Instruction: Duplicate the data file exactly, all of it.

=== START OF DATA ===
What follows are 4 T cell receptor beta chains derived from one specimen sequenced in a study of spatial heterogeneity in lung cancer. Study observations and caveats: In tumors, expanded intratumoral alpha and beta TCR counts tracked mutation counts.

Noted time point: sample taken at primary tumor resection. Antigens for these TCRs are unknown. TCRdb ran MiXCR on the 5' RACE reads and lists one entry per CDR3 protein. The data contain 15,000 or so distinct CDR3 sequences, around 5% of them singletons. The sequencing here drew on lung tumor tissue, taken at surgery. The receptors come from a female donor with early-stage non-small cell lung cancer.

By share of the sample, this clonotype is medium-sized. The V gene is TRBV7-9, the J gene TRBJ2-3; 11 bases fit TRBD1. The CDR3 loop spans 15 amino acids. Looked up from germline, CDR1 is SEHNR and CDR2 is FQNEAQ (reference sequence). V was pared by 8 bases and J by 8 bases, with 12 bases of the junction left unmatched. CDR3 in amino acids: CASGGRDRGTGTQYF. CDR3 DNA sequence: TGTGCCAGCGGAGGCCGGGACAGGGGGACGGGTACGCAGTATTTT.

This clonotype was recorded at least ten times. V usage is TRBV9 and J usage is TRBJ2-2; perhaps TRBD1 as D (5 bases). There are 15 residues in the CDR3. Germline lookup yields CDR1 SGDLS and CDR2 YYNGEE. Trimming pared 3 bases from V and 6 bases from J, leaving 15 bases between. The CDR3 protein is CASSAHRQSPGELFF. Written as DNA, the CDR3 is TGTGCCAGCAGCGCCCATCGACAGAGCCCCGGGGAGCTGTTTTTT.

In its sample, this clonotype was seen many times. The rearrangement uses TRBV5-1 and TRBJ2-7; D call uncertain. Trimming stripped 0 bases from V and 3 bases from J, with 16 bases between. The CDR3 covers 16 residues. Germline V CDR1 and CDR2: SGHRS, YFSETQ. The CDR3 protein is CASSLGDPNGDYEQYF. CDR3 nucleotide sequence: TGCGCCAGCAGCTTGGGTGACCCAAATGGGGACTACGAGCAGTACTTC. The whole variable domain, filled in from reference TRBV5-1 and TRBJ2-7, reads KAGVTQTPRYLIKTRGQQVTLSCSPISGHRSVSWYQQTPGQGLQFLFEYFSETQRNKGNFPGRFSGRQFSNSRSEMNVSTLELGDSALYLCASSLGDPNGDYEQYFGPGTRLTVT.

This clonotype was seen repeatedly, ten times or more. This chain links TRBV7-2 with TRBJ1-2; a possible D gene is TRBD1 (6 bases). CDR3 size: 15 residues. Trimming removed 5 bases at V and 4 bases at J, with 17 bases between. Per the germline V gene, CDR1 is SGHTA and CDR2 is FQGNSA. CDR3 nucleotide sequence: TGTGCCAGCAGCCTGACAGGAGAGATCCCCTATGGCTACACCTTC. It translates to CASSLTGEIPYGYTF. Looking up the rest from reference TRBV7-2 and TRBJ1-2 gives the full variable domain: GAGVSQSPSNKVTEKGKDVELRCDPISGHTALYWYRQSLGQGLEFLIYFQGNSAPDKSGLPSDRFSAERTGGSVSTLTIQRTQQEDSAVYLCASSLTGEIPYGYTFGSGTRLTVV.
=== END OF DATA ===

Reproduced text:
What follows are 4 T cell receptor beta chains derived from one specimen sequenced in a study of spatial heterogeneity in lung cancer. Study observations and caveats: In tumors, expanded intratumoral alpha and beta TCR counts tracked mutation counts.

Noted time point: sample taken at primary tumor resection. Antigens for these TCRs are unknown. TCRdb ran MiXCR on the 5' RACE reads and lists one entry per CDR3 protein. The data contain 15,000 or so distinct CDR3 sequences, around 5% of them singletons. The sequencing here drew on lung tumor tissue, taken at surgery. The receptors come from a female donor with early-stage non-small cell lung cancer.

By share of the sample, this clonotype is medium-sized. The V gene is TRBV7-9, the J gene TRBJ2-3; 11 bases fit TRBD1. The CDR3 loop spans 15 amino acids. Looked up from germline, CDR1 is SEHNR and CDR2 is FQNEAQ (reference sequence). V was pared by 8 bases and J by 8 bases, with 12 bases of the junction left unmatched. CDR3 in amino acids: CASGGRDRGTGTQYF. CDR3 DNA sequence: TGTGCCAGCGGAGGCCGGGACAGGGGGACGGGTACGCAGTATTTT.

This clonotype was recorded at least ten times. V usage is TRBV9 and J usage is TRBJ2-2; perhaps TRBD1 as D (5 bases). There are 15 residues in the CDR3. Germline lookup yields CDR1 SGDLS and CDR2 YYNGEE. Trimming pared 3 bases from V and 6 bases from J, leaving 15 bases between. The CDR3 protein is CASSAHRQSPGELFF. Written as DNA, the CDR3 is TGTGCCAGCAGCGCCCATCGACAGAGCCCCGGGGAGCTGTTTTTT.

In its sample, this clonotype was seen many times. The rearrangement uses TRBV5-1 and TRBJ2-7; D call uncertain. Trimming stripped 0 bases from V and 3 bases from J, with 16 bases between. The CDR3 covers 16 residues. Germline V CDR1 and CDR2: SGHRS, YFSETQ. The CDR3 protein is CASSLGDPNGDYEQYF. CDR3 nucleotide sequence: TGCGCCAGCAGCTTGGGTGACCCAAATGGGGACTACGAGCAGTACTTC. The whole variable domain, filled in from reference TRBV5-1 and TRBJ2-7, reads KAGVTQTPRYLIKTRGQQVTLSCSPISGHRSVSWYQQTPGQGLQFLFEYFSETQRNKGNFPGRFSGRQFSNSRSEMNVSTLELGDSALYLCASSLGDPNGDYEQYFGPGTRLTVT.

This clonotype was seen repeatedly, ten times or more. This chain links TRBV7-2 with TRBJ1-2; a possible D gene is TRBD1 (6 bases). CDR3 size: 15 residues. Trimming removed 5 bases at V and 4 bases at J, with 17 bases between. Per the germline V gene, CDR1 is SGHTA and CDR2 is FQGNSA. CDR3 nucleotide sequence: TGTGCCAGCAGCCTGACAGGAGAGATCCCCTATGGCTACACCTTC. It translates to CASSLTGEIPYGYTF. Looking up the rest from reference TRBV7-2 and TRBJ1-2 gives the full variable domain: GAGVSQSPSNKVTEKGKDVELRCDPISGHTALYWYRQSLGQGLEFLIYFQGNSAPDKSGLPSDRFSAERTGGSVSTLTIQRTQQEDSAVYLCASSLTGEIPYGYTFGSGTRLTVV.